72 See Bedrick v. Travelers Ins. Co., 93 F.3d 149 (4th Cir. 1996); McGraw v. Prudential Ins. Co. of Amer. (10th Cir. 1998); Friends Hospital v. MetraHealth Serv. Corp., 9 F. Supp. 2d 528 (E.D. Pa. 1998); Dowden v. Blue Cross & Blue Shield of Tex., Inc., 126 F. 3d 641 (5th Cir. 1997).

73 See ERISA 409 (a)

74 See Brown v. Blue Cross & Blue Shield, 898 F.2d 1556 (11th Cir. 1990).

75 See Social Security Act 1862 (a) (1).

76 See Goodman v. Sullivan, 891, F.2d 449 (2nd Cir. 1989). See also State of New York on Behalf of Bodnar v. Sec. Of Health and Human Services, 903 F.2d 122 (1990); Wilkins v. Sullivan, 889 F.2d 135 (1989); Vorster v. Bowen, 709 F. Supp. 934 (1989); Bedford County General Hosp. v. Heckler, 574 F. Supp. 943 (D.C. Tenn. 1983); Torphy v. Weinberger, 384 F. Supp. 1117 (D.C. Wisc. 1974).

77 See Goodman v. Sullivan, 891 F.2d 449, 451.

78 See Goodman v. Sullivan, 891 F.2d 499, 451.

79 See Social Security Act 1901 (limiting appropriations to cover "necessary" medical services); and Social Security Act 1902 (a) (30) (A) (requiring state plans to provide for procedures "necessary to safeguard against unnecessary utilization of care and services"). See also 42 C.F.R. 440.230 (d) (authorizing states to limit services based upon "medical necessity" or utilization control).

80 See e.g. Calif. Welf. & Inst. Code 14059.5, 14137.8; Ann L. Mass. Chap. 118E 15; Mich. C.L. Ann. 400.111a (3) (b), (7) (e), (8); and N.Y. Social Services Law 365-a (2).

81 See 10 U.S.C. 1079 (a) (13) (excluding coverage for any service or supply which is not "medically necessary"). See also 32 C.F.R. 199.2 (defining "medically necessary"); 199.4 (a) (1) (I) (limiting the scope of benefits paid for to those "medically necessary"); 199.4 (a) (1) (i) (limiting the scope of benefits paid for to those "medically necessary"); 199.17 (h) (authorizing review for "medical necessity" under TRICARE).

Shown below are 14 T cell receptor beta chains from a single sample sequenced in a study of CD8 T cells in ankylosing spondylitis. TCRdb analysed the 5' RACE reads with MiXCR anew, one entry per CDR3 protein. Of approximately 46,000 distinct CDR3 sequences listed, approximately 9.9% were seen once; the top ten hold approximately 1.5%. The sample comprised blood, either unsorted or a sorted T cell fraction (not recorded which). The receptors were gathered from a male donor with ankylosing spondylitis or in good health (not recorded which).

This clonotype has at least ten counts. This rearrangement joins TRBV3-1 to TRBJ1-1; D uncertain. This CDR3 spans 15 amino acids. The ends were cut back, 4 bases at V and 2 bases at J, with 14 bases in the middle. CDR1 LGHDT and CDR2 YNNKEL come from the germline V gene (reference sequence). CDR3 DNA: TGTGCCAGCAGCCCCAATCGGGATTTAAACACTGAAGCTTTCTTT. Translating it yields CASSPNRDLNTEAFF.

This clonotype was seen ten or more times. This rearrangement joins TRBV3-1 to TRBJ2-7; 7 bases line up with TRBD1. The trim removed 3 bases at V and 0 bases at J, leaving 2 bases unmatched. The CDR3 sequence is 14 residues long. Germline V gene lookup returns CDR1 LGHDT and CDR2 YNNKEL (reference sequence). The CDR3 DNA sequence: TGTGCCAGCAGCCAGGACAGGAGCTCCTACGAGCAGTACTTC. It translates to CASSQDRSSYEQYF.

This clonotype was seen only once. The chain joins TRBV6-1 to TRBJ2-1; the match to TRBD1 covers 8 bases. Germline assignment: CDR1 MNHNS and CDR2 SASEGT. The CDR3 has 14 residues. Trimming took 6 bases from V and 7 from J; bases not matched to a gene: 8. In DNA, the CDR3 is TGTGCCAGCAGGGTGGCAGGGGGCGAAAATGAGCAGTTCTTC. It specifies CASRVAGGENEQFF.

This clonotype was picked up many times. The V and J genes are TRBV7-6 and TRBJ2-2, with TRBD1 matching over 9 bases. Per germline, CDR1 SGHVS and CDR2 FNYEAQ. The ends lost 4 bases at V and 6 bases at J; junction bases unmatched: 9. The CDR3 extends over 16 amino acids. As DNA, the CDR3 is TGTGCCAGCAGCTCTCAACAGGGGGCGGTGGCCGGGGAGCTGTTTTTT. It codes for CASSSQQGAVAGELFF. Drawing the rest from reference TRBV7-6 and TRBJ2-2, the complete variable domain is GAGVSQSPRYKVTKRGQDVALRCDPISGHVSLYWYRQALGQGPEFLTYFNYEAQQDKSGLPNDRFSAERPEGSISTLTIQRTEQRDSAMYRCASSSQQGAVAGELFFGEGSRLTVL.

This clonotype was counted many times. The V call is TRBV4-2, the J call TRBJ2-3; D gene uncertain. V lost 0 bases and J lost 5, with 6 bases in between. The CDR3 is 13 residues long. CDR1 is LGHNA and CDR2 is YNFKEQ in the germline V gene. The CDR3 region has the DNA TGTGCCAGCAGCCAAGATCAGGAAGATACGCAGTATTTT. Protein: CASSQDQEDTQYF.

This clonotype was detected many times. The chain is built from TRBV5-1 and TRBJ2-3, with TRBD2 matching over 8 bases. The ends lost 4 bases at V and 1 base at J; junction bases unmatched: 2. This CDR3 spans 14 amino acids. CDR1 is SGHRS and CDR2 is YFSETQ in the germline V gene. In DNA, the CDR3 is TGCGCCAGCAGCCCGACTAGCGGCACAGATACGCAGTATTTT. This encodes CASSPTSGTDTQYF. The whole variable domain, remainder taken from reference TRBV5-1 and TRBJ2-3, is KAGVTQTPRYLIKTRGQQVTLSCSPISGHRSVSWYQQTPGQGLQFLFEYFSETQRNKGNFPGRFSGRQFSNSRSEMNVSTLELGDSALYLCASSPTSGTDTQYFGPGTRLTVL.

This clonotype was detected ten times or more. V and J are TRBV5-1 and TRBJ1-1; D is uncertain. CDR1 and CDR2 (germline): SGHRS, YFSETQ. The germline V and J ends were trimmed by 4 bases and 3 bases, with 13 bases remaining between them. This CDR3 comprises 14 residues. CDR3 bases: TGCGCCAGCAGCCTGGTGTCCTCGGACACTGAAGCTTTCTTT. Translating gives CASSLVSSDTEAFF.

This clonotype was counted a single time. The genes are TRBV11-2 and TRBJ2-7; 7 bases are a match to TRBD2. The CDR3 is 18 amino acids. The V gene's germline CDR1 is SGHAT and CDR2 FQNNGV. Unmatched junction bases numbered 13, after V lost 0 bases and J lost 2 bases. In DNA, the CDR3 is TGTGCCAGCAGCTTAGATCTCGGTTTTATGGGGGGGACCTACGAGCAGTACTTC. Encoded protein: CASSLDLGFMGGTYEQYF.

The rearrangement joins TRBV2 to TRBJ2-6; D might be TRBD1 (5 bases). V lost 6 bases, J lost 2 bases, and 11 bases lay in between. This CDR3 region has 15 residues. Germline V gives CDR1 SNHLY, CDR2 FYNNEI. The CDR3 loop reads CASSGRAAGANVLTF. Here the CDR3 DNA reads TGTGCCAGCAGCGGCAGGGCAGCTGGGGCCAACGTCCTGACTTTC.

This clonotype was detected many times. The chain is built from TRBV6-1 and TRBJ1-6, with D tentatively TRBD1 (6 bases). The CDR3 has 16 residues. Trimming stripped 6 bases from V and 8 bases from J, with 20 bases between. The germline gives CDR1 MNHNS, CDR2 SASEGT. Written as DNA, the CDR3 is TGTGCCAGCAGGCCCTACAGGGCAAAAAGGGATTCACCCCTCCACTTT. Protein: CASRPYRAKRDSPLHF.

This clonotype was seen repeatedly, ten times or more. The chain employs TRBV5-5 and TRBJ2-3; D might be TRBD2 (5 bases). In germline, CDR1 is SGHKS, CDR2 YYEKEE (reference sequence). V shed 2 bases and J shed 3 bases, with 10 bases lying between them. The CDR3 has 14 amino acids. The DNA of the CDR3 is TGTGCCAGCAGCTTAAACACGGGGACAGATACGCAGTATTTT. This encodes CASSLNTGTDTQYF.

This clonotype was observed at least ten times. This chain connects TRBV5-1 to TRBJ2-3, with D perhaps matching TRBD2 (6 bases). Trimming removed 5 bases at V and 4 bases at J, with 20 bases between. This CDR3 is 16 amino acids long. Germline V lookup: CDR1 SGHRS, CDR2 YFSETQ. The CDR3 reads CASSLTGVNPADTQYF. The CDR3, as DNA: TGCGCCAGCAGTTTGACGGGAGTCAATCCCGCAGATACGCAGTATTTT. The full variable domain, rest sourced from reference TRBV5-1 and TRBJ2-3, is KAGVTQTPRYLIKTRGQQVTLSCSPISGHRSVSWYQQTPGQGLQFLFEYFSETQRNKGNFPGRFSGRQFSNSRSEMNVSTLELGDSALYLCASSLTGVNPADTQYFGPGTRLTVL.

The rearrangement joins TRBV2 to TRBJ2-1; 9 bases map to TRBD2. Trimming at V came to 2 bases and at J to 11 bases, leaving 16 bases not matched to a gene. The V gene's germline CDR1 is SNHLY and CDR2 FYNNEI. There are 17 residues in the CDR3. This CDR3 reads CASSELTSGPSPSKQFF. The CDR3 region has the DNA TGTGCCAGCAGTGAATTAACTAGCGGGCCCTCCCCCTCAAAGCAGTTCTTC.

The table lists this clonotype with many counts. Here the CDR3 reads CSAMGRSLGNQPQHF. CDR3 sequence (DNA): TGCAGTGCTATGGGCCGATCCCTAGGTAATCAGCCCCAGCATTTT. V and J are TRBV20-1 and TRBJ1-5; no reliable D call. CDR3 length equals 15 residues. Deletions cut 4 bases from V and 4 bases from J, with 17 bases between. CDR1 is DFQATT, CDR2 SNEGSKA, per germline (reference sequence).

82 See, e.g., Trustees of the Northwest Laundry and Dry Cleaners Health & Welfare Trust Fund v. Burzynski, 27 F.3d 153 (5th Cir. 1994), cert. denied, 115 S.Ct. 1110 (1995) (physician's "antineoplastons cancer treatments" were not medically necessary" and physician was not entitled to reimbursement); Farley v. Benefit Trust Life Ins. Co., 979 F.2d 653 (8th Cir. 1992) (insured's high-dose chemotherapy treatment accompanied by autologous bone marrow transplant procedure was not "medically necessary").

83 Compare Grethe v. Trustmark Ins. Co., 881 F. Supp. 1160 (N.D. III 1995) (50-year-old person suffering from inoperable, terminal breast cancer is not entitled to preliminary injunction requiring insurer to pay for HDCT/ABMT or peripheral stem cell rescue, such treatment is not "medically necessary" because it is not reimbursable by Medicare and is administered in connection with medical research).